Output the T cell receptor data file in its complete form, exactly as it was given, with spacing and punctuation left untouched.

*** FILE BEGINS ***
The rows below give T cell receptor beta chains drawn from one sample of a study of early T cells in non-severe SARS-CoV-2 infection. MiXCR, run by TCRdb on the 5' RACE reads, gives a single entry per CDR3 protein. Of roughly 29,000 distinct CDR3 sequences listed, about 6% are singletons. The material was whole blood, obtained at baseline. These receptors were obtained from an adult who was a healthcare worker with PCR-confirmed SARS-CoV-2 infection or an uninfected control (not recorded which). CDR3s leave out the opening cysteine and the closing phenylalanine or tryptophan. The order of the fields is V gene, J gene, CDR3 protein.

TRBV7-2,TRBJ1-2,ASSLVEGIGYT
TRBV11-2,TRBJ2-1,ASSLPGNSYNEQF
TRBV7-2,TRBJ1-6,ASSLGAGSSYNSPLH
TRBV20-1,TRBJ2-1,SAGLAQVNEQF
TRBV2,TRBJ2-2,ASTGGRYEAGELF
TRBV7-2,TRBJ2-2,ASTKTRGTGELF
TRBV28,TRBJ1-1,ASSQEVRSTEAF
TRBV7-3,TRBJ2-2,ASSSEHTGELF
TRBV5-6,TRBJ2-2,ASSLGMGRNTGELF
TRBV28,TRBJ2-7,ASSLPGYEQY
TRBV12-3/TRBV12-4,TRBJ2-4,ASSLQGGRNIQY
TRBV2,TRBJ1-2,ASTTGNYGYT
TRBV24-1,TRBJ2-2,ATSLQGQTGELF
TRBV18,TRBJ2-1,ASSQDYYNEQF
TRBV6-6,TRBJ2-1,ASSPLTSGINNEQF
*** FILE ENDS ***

The rows below give T cell receptor beta chains drawn from one sample of a study of early T cells in non-severe SARS-CoV-2 infection. MiXCR, run by TCRdb on the 5' RACE reads, gives a single entry per CDR3 protein. Of roughly 29,000 distinct CDR3 sequences listed, about 6% are singletons. The material was whole blood, obtained at baseline. These receptors were obtained from an adult who was a healthcare worker with PCR-confirmed SARS-CoV-2 infection or an uninfected control (not recorded which). CDR3s leave out the opening cysteine and the closing phenylalanine or tryptophan. The order of the fields is V gene, J gene, CDR3 protein.

TRBV7-2,TRBJ1-2,ASSLVEGIGYT
TRBV11-2,TRBJ2-1,ASSLPGNSYNEQF
TRBV7-2,TRBJ1-6,ASSLGAGSSYNSPLH
TRBV20-1,TRBJ2-1,SAGLAQVNEQF
TRBV2,TRBJ2-2,ASTGGRYEAGELF
TRBV7-2,TRBJ2-2,ASTKTRGTGELF
TRBV28,TRBJ1-1,ASSQEVRSTEAF
TRBV7-3,TRBJ2-2,ASSSEHTGELF
TRBV5-6,TRBJ2-2,ASSLGMGRNTGELF
TRBV28,TRBJ2-7,ASSLPGYEQY
TRBV12-3/TRBV12-4,TRBJ2-4,ASSLQGGRNIQY
TRBV2,TRBJ1-2,ASTTGNYGYT
TRBV24-1,TRBJ2-2,ATSLQGQTGELF
TRBV18,TRBJ2-1,ASSQDYYNEQF
TRBV6-6,TRBJ2-1,ASSPLTSGINNEQF